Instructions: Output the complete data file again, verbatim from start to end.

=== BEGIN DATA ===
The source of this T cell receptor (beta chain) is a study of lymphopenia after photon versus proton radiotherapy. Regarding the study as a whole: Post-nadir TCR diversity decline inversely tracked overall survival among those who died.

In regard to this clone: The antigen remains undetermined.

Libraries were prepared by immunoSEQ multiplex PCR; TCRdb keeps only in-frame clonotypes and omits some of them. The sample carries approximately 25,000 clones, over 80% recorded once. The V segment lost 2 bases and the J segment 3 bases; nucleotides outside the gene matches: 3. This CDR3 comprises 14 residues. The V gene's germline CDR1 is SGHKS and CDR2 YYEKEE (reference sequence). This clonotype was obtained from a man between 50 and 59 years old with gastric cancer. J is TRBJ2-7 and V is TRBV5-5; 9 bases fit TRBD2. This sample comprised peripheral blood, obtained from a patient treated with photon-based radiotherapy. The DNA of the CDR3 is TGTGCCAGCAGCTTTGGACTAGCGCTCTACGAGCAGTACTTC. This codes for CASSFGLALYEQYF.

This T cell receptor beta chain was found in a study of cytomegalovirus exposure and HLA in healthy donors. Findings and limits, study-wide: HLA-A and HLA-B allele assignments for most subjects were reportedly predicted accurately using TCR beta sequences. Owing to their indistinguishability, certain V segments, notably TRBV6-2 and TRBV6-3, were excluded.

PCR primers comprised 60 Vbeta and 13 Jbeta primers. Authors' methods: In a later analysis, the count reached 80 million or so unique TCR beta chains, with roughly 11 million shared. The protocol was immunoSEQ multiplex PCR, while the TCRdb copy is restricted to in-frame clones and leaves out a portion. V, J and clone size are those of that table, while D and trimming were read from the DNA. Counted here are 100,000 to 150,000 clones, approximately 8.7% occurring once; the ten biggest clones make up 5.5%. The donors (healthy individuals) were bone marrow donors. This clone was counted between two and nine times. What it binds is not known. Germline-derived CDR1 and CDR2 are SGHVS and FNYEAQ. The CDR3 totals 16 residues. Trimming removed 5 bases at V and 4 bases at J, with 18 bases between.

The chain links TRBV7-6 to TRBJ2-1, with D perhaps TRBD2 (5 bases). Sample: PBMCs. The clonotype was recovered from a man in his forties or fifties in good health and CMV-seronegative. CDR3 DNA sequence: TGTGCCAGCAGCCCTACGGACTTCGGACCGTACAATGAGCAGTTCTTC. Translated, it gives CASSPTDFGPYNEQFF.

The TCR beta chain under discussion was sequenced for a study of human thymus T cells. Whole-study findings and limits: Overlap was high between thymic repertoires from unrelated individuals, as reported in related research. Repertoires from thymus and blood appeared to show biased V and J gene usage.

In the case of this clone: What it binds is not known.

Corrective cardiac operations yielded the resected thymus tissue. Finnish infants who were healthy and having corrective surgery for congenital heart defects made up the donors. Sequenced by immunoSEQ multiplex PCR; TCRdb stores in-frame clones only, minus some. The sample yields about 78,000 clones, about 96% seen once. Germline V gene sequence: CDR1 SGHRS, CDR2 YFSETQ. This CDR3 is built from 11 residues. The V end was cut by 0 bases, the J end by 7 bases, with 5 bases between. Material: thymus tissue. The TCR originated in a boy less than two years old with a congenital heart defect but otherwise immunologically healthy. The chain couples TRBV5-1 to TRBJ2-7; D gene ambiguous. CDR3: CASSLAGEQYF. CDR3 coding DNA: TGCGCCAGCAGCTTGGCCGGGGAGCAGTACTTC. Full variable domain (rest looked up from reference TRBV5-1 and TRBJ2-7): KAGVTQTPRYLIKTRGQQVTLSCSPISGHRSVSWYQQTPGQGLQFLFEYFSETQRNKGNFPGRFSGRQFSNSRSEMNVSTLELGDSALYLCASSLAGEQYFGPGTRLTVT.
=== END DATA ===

The source of this T cell receptor (beta chain) is a study of lymphopenia after photon versus proton radiotherapy. Regarding the study as a whole: Post-nadir TCR diversity decline inversely tracked overall survival among those who died.

In regard to this clone: The antigen remains undetermined.

Libraries were prepared by immunoSEQ multiplex PCR; TCRdb keeps only in-frame clonotypes and omits some of them. The sample carries approximately 25,000 clones, over 80% recorded once. The V segment lost 2 bases and the J segment 3 bases; nucleotides outside the gene matches: 3. This CDR3 comprises 14 residues. The V gene's germline CDR1 is SGHKS and CDR2 YYEKEE (reference sequence). This clonotype was obtained from a man between 50 and 59 years old with gastric cancer. J is TRBJ2-7 and V is TRBV5-5; 9 bases fit TRBD2. This sample comprised peripheral blood, obtained from a patient treated with photon-based radiotherapy. The DNA of the CDR3 is TGTGCCAGCAGCTTTGGACTAGCGCTCTACGAGCAGTACTTC. This codes for CASSFGLALYEQYF.

This T cell receptor beta chain was found in a study of cytomegalovirus exposure and HLA in healthy donors. Findings and limits, study-wide: HLA-A and HLA-B allele assignments for most subjects were reportedly predicted accurately using TCR beta sequences. Owing to their indistinguishability, certain V segments, notably TRBV6-2 and TRBV6-3, were excluded.

PCR primers comprised 60 Vbeta and 13 Jbeta primers. Authors' methods: In a later analysis, the count reached 80 million or so unique TCR beta chains, with roughly 11 million shared. The protocol was immunoSEQ multiplex PCR, while the TCRdb copy is restricted to in-frame clones and leaves out a portion. V, J and clone size are those of that table, while D and trimming were read from the DNA. Counted here are 100,000 to 150,000 clones, approximately 8.7% occurring once; the ten biggest clones make up 5.5%. The donors (healthy individuals) were bone marrow donors. This clone was counted between two and nine times. What it binds is not known. Germline-derived CDR1 and CDR2 are SGHVS and FNYEAQ. The CDR3 totals 16 residues. Trimming removed 5 bases at V and 4 bases at J, with 18 bases between.

The chain links TRBV7-6 to TRBJ2-1, with D perhaps TRBD2 (5 bases). Sample: PBMCs. The clonotype was recovered from a man in his forties or fifties in good health and CMV-seronegative. CDR3 DNA sequence: TGTGCCAGCAGCCCTACGGACTTCGGACCGTACAATGAGCAGTTCTTC. Translated, it gives CASSPTDFGPYNEQFF.

The TCR beta chain under discussion was sequenced for a study of human thymus T cells. Whole-study findings and limits: Overlap was high between thymic repertoires from unrelated individuals, as reported in related research. Repertoires from thymus and blood appeared to show biased V and J gene usage.

In the case of this clone: What it binds is not known.

Corrective cardiac operations yielded the resected thymus tissue. Finnish infants who were healthy and having corrective surgery for congenital heart defects made up the donors. Sequenced by immunoSEQ multiplex PCR; TCRdb stores in-frame clones only, minus some. The sample yields about 78,000 clones, about 96% seen once. Germline V gene sequence: CDR1 SGHRS, CDR2 YFSETQ. This CDR3 is built from 11 residues. The V end was cut by 0 bases, the J end by 7 bases, with 5 bases between. Material: thymus tissue. The TCR originated in a boy less than two years old with a congenital heart defect but otherwise immunologically healthy. The chain couples TRBV5-1 to TRBJ2-7; D gene ambiguous. CDR3: CASSLAGEQYF. CDR3 coding DNA: TGCGCCAGCAGCTTGGCCGGGGAGCAGTACTTC. Full variable domain (rest looked up from reference TRBV5-1 and TRBJ2-7): KAGVTQTPRYLIKTRGQQVTLSCSPISGHRSVSWYQQTPGQGLQFLFEYFSETQRNKGNFPGRFSGRQFSNSRSEMNVSTLELGDSALYLCASSLAGEQYFGPGTRLTVT.